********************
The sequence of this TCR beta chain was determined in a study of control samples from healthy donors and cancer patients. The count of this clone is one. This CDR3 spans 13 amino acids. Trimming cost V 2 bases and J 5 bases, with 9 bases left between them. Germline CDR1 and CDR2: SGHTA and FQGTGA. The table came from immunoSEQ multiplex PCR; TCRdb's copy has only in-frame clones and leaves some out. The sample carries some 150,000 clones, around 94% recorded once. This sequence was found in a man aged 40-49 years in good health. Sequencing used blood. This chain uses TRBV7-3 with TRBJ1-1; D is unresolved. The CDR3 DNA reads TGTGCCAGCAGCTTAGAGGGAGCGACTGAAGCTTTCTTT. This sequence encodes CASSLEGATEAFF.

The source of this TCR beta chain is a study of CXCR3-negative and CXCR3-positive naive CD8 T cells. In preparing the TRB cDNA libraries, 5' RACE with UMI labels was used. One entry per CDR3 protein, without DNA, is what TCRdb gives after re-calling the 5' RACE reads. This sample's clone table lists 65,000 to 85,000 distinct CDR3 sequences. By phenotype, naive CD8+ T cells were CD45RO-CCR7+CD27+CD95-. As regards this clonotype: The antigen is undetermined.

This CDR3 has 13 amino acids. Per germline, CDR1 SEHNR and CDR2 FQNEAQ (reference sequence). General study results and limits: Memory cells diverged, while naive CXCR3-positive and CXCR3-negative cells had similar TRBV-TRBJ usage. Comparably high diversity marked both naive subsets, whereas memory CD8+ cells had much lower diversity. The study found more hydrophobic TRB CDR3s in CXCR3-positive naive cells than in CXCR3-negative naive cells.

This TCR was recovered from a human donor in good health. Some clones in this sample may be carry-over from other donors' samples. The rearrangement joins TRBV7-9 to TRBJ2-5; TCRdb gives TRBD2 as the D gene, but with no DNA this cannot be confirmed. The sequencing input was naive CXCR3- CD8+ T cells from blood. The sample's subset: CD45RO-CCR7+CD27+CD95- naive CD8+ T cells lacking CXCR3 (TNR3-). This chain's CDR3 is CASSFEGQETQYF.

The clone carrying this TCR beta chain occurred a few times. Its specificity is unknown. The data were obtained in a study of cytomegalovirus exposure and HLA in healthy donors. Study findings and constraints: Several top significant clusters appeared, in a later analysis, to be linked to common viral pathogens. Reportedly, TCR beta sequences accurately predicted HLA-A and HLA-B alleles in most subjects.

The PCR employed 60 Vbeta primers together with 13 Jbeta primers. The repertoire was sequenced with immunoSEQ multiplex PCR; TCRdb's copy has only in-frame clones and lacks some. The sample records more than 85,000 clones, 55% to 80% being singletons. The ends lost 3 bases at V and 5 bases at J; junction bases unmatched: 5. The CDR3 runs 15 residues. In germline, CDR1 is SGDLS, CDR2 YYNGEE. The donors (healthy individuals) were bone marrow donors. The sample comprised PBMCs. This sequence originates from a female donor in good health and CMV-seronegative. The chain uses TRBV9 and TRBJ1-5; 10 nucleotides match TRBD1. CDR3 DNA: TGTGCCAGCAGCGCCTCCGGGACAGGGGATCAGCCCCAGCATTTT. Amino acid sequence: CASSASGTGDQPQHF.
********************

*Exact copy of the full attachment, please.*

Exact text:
The sequence of this TCR beta chain was determined in a study of control samples from healthy donors and cancer patients. The count of this clone is one. This CDR3 spans 13 amino acids. Trimming cost V 2 bases and J 5 bases, with 9 bases left between them. Germline CDR1 and CDR2: SGHTA and FQGTGA. The table came from immunoSEQ multiplex PCR; TCRdb's copy has only in-frame clones and leaves some out. The sample carries some 150,000 clones, around 94% recorded once. This sequence was found in a man aged 40-49 years in good health. Sequencing used blood. This chain uses TRBV7-3 with TRBJ1-1; D is unresolved. The CDR3 DNA reads TGTGCCAGCAGCTTAGAGGGAGCGACTGAAGCTTTCTTT. This sequence encodes CASSLEGATEAFF.

The source of this TCR beta chain is a study of CXCR3-negative and CXCR3-positive naive CD8 T cells. In preparing the TRB cDNA libraries, 5' RACE with UMI labels was used. One entry per CDR3 protein, without DNA, is what TCRdb gives after re-calling the 5' RACE reads. This sample's clone table lists 65,000 to 85,000 distinct CDR3 sequences. By phenotype, naive CD8+ T cells were CD45RO-CCR7+CD27+CD95-. As regards this clonotype: The antigen is undetermined.

This CDR3 has 13 amino acids. Per germline, CDR1 SEHNR and CDR2 FQNEAQ (reference sequence). General study results and limits: Memory cells diverged, while naive CXCR3-positive and CXCR3-negative cells had similar TRBV-TRBJ usage. Comparably high diversity marked both naive subsets, whereas memory CD8+ cells had much lower diversity. The study found more hydrophobic TRB CDR3s in CXCR3-positive naive cells than in CXCR3-negative naive cells.

This TCR was recovered from a human donor in good health. Some clones in this sample may be carry-over from other donors' samples. The rearrangement joins TRBV7-9 to TRBJ2-5; TCRdb gives TRBD2 as the D gene, but with no DNA this cannot be confirmed. The sequencing input was naive CXCR3- CD8+ T cells from blood. The sample's subset: CD45RO-CCR7+CD27+CD95- naive CD8+ T cells lacking CXCR3 (TNR3-). This chain's CDR3 is CASSFEGQETQYF.

The clone carrying this TCR beta chain occurred a few times. Its specificity is unknown. The data were obtained in a study of cytomegalovirus exposure and HLA in healthy donors. Study findings and constraints: Several top significant clusters appeared, in a later analysis, to be linked to common viral pathogens. Reportedly, TCR beta sequences accurately predicted HLA-A and HLA-B alleles in most subjects.

The PCR employed 60 Vbeta primers together with 13 Jbeta primers. The repertoire was sequenced with immunoSEQ multiplex PCR; TCRdb's copy has only in-frame clones and lacks some. The sample records more than 85,000 clones, 55% to 80% being singletons. The ends lost 3 bases at V and 5 bases at J; junction bases unmatched: 5. The CDR3 runs 15 residues. In germline, CDR1 is SGDLS, CDR2 YYNGEE. The donors (healthy individuals) were bone marrow donors. The sample comprised PBMCs. This sequence originates from a female donor in good health and CMV-seronegative. The chain uses TRBV9 and TRBJ1-5; 10 nucleotides match TRBD1. CDR3 DNA: TGTGCCAGCAGCGCCTCCGGGACAGGGGATCAGCCCCAGCATTTT. Amino acid sequence: CASSASGTGDQPQHF.